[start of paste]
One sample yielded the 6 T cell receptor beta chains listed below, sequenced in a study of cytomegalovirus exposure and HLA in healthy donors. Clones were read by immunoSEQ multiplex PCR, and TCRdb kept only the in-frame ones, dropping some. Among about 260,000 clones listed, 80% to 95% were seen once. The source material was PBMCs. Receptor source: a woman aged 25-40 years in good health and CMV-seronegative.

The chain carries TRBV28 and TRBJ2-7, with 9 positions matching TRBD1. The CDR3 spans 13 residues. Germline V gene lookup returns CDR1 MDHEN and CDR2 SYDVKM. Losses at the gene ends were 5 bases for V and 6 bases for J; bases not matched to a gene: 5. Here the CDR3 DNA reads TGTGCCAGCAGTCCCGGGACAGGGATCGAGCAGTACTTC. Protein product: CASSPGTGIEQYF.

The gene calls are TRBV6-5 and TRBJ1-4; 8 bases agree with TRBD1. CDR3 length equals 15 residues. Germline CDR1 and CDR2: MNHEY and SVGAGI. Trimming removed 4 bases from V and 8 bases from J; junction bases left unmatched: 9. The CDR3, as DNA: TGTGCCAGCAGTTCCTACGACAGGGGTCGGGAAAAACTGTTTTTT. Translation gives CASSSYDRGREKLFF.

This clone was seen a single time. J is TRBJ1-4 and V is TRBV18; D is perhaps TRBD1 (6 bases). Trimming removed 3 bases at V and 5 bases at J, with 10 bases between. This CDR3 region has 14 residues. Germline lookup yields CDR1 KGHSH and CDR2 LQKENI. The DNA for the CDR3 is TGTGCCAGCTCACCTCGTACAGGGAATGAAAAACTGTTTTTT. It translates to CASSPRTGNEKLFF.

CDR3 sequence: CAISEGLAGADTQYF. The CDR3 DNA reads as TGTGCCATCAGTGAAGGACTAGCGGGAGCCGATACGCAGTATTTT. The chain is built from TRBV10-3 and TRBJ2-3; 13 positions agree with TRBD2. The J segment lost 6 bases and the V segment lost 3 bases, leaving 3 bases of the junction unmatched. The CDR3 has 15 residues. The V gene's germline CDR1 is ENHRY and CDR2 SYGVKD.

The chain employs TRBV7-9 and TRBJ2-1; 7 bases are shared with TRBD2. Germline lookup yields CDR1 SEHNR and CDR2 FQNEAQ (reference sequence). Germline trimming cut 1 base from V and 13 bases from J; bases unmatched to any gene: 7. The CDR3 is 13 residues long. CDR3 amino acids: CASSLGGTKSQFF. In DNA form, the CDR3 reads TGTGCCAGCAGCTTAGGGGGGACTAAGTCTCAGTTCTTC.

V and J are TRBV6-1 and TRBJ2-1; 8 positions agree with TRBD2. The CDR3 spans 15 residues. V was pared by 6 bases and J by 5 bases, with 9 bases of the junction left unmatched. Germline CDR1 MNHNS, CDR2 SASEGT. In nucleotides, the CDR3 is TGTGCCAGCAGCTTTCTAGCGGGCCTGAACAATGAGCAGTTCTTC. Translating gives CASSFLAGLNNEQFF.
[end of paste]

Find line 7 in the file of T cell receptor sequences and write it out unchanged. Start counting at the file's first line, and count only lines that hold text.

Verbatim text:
V and J are TRBV6-1 and TRBJ2-1; 8 positions agree with TRBD2. The CDR3 spans 15 residues. V was pared by 6 bases and J by 5 bases, with 9 bases of the junction left unmatched. Germline CDR1 MNHNS, CDR2 SASEGT. In nucleotides, the CDR3 is TGTGCCAGCAGCTTTCTAGCGGGCCTGAACAATGAGCAGTTCTTC. Translating gives CASSFLAGLNNEQFF.